So You Want to Legally Change Your Name
Perhaps your parents decided to be creative when they named you. Maybe they were a little too creative. Now that you're an adult, you might wonder how you can legally change your name. And if there are any laws that govern changing your name.
There are. But, it's not a particularly taxing process. That's why so many Americans opt to change their names -- including celebrities. After all, Los Angeles Lakers player Ron Artest changed his name to "Metta World Peace".
Clearly you can change your name to just about anything you want. Though, there are some requirements you should know about.
In most states, you don't necessarily need to file anything with the court. Some states will let you change your name simply by use. In other situations, you may need to file forms with the appropriate court.
There are certain institutions that will definitely require some documentation. If you want to change your Social Security card, passport, or driver's license you usually need some paperwork. If you're changing your name post-marriage, a certified copy of your marriage license will typically suffice.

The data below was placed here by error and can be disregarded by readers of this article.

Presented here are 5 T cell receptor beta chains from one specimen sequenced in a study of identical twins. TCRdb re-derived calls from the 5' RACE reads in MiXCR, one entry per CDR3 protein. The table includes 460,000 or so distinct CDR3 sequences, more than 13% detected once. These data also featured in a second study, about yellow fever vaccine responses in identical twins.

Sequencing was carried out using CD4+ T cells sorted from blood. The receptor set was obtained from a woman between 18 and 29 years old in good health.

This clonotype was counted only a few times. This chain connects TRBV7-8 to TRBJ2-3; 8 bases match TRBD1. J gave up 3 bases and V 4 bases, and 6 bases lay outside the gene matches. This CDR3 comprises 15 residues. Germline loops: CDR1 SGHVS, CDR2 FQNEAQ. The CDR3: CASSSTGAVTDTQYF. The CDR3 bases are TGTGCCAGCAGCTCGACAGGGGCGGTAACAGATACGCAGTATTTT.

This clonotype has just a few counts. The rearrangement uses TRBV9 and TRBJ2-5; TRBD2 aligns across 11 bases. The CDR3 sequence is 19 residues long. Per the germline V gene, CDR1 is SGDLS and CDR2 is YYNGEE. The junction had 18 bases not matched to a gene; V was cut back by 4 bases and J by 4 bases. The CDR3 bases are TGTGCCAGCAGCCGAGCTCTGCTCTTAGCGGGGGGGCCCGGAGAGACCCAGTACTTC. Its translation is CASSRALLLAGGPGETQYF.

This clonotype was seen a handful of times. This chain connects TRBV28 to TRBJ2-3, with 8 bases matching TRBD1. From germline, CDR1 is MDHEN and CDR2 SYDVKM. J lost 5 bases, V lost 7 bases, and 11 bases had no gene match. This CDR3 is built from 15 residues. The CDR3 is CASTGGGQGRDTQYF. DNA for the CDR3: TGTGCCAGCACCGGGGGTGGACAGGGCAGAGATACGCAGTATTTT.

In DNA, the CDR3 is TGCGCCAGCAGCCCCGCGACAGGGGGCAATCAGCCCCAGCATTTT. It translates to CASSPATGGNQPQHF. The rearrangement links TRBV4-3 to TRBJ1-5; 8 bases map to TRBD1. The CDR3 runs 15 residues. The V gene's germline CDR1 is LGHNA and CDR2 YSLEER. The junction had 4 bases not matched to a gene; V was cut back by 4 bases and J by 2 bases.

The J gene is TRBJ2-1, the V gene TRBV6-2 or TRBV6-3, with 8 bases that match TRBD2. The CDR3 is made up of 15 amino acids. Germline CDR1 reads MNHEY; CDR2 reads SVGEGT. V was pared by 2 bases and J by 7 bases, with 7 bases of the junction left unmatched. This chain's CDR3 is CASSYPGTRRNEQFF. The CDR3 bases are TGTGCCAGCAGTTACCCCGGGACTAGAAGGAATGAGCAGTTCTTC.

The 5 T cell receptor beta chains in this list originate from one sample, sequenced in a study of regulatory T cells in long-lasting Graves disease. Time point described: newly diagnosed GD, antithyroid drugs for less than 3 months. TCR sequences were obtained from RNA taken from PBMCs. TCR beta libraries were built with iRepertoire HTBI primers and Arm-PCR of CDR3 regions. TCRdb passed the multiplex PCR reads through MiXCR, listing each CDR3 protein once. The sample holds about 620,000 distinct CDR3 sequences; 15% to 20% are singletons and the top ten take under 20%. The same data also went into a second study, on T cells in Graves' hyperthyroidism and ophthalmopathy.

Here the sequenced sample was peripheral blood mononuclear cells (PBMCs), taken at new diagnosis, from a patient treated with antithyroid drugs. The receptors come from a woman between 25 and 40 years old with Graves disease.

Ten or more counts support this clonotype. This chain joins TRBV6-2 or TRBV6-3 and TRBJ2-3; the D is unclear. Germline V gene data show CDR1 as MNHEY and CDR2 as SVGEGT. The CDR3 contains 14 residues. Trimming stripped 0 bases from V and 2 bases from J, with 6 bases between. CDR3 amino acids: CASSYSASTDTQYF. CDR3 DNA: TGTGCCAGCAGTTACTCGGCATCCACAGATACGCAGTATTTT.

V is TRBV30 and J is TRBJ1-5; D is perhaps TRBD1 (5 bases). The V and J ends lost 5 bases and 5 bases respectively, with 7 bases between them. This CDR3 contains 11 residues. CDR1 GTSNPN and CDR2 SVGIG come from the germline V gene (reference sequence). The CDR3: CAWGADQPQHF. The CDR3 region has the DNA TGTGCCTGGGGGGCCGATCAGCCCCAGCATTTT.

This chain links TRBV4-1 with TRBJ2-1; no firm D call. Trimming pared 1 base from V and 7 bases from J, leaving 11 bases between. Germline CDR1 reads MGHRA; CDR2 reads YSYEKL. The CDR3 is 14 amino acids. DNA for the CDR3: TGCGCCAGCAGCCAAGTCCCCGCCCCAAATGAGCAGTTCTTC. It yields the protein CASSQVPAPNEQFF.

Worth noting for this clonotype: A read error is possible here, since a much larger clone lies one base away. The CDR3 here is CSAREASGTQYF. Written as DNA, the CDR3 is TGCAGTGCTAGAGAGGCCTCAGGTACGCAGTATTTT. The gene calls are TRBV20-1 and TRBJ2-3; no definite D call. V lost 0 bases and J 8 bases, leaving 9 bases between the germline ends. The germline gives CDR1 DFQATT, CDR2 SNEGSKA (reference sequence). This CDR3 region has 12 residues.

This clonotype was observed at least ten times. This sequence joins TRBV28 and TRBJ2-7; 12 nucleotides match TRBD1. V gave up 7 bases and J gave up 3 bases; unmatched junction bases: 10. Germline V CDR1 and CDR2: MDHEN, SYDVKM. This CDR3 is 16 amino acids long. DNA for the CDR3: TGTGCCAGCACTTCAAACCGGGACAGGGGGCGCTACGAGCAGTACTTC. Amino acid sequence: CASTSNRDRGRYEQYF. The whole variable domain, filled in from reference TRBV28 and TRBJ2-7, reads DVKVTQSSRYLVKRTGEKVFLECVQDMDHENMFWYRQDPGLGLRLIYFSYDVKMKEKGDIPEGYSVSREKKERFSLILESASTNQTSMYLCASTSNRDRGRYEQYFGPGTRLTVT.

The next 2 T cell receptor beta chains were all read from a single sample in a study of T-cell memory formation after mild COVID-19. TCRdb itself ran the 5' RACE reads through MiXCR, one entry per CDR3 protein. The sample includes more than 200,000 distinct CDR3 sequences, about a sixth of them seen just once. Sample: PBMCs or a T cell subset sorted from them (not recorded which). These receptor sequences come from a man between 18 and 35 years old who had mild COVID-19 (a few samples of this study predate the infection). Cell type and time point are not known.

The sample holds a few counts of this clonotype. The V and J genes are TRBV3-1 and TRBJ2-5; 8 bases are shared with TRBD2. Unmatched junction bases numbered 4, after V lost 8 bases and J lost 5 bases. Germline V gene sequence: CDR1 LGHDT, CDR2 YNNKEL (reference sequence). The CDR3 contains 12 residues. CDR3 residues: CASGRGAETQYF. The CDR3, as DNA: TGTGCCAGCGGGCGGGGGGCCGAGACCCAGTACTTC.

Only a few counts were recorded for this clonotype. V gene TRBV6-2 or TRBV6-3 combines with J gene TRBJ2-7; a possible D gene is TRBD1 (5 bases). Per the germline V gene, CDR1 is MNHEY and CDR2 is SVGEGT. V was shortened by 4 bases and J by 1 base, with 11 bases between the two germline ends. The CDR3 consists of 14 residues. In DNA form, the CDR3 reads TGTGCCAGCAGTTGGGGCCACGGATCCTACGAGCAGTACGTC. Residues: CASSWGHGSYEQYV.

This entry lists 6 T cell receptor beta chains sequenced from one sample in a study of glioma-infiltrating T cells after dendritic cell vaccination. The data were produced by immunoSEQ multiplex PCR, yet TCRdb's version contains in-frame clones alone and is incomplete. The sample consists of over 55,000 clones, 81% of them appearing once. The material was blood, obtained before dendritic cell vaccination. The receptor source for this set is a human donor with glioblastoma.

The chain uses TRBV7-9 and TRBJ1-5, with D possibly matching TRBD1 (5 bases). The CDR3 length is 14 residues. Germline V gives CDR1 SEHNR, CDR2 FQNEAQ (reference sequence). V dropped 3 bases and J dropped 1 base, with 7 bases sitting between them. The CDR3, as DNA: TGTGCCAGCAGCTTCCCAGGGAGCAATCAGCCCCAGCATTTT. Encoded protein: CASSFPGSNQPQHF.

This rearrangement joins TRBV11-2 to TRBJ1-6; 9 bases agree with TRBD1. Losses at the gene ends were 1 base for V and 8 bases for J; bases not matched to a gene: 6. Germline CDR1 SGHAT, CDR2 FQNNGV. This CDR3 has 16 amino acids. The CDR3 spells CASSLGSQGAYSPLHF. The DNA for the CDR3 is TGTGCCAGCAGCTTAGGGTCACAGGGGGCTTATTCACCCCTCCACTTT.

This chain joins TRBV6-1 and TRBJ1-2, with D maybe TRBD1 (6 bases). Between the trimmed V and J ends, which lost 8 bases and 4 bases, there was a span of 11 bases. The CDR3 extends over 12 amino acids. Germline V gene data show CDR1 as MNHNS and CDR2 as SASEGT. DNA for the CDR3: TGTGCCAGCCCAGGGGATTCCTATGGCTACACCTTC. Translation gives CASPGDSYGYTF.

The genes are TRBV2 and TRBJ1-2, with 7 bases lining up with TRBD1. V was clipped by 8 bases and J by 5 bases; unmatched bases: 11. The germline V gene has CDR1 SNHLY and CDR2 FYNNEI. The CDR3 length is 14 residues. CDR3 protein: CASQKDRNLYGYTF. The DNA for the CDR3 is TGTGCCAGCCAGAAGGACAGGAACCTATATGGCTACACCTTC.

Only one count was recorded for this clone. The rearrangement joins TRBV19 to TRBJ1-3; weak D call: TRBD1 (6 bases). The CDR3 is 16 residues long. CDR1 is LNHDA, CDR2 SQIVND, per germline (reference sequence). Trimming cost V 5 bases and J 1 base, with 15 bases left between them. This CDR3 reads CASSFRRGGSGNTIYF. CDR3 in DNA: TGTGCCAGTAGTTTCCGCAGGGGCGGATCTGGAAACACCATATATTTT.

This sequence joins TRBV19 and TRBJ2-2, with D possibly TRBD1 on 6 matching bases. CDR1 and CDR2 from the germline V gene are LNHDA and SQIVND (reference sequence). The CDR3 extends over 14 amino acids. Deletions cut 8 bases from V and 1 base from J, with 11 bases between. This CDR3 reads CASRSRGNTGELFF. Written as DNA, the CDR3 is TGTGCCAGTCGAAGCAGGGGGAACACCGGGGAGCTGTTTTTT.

And you can almost always change your name to whatever you wish. Though, there are some caveats:
- You can't change your name just to escape a debt.
- You can't change your name in order to deceive others. For example, you can't change your name to "Lindsay Lohan." Courts might just think you are trying to unjustly capitalize on her fame, unless you can prove otherwise.
- You can't choose a name that is obscene or offensive.
- You can't choose a name that is a racial slur.
States typically also have different rules. If you're wondering how to legally change your name in your jurisdiction, make sure to check the relevant statutes.
- How to Legally Change Your Name (FindLaw)
- Does a woman's last name change automatically when she gets married? (FindLaw)
- What's In a Name? How to Legally Change Your Name (FindLaw's Law & Daily Life)